Missouri lawmakers once again weighing texting and driving ban - KMOV.com

Missouri lawmakers once again weighing texting and driving ban

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JEFFERSON CITY, Mo. (KMOV.com) -- The official numbers have yet to be released, but It appears Missouri roadways are becoming deadlier.

Motor vehicle fatalities are expected to jump by eight percent in 2016.

Missouri lawmakers heading back to work Wednesday want to address the danger and will be considering a ban on texting while driving.

The issue has been debated for the past three legislative sessions and has failed each time.

Currently, Missouri law says if you're over 21 you can text while driving. Some say there should be no age exceptions and all drivers should be banned.

One driver News 4 spoke with says banning texting for all drivers should be a "no brainer."

She says a woman she used to work with was one of the worst drivers she's seen.

“She'd be paying attention to her phone while the car was moving and I feared for my life,” said University City resident Jessie Pierce. “It's so reckless.”

Supporters of the universal ban have backing from larger groups as well.  Mike Right with AAA has come out supporting a texting ban for drivers of all ages.

“Texting is probably the most distracting activity a driver can engage in while operating a motor vehicle,” Right said. “It not only affects you physically cause you're dealing with texting but your vision is focused on the phone as is your mind...Your mind is off driving, your vision is distracted.”

Lawmakers will be debating Senate Bill 165 which has already been pre-filed for the upcoming legislative session.  The bill would allow texting if a hand-free voice activated device is being used.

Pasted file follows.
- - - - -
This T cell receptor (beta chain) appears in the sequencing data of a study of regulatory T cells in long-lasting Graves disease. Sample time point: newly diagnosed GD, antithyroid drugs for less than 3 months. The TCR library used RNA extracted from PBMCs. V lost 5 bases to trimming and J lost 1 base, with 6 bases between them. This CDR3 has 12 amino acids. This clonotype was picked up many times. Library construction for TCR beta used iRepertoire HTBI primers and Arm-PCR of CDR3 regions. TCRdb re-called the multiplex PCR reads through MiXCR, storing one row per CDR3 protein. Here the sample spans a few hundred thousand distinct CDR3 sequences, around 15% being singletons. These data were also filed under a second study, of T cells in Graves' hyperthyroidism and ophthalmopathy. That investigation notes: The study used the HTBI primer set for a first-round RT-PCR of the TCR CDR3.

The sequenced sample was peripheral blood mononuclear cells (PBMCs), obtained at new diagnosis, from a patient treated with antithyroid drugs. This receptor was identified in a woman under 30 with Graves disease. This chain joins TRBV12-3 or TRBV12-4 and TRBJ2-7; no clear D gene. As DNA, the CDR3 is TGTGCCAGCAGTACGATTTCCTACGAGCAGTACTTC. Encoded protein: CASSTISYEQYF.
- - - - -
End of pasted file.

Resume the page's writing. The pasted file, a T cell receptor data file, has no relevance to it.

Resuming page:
But even that has some critics.

Right says hands-free doesn't necessarily mean risk-free as it still is a distraction for drivers.

Right says ironically, the Missouri law bans younger drivers from texting but they're the ones who grew up texting and are more adept at it.

Currently, 46 states have laws banning all drivers from texting and driving. Right says one study shows that states that have texting bans have 17% fewer people texting while driving.

Some opponents to the law cite concerns about personal freedom. However, many drivers look at texting and driving as just as serious a threat as other offenses.

“People are like,’Well the government shouldn't have that much of a hand in it.’ But I think it's on par with drinking and driving, stuff of that nature,” said Springfield resident Ross Weis.

“If it decreases the amount of accidents by one or two percent why not try to make that a law?” added Springfield resident Laura Liang.

Right acknowledged the concerns facing an outright ban, but said the issue is too important to ignore.

“I think there's a notion in Jeff City that this would move us closer to a nanny state and people don't want the government telling them what to do. Well the government tells you what to do an awful lot of time. This is an important thing that the government ought to be telling you not to do,” he said.

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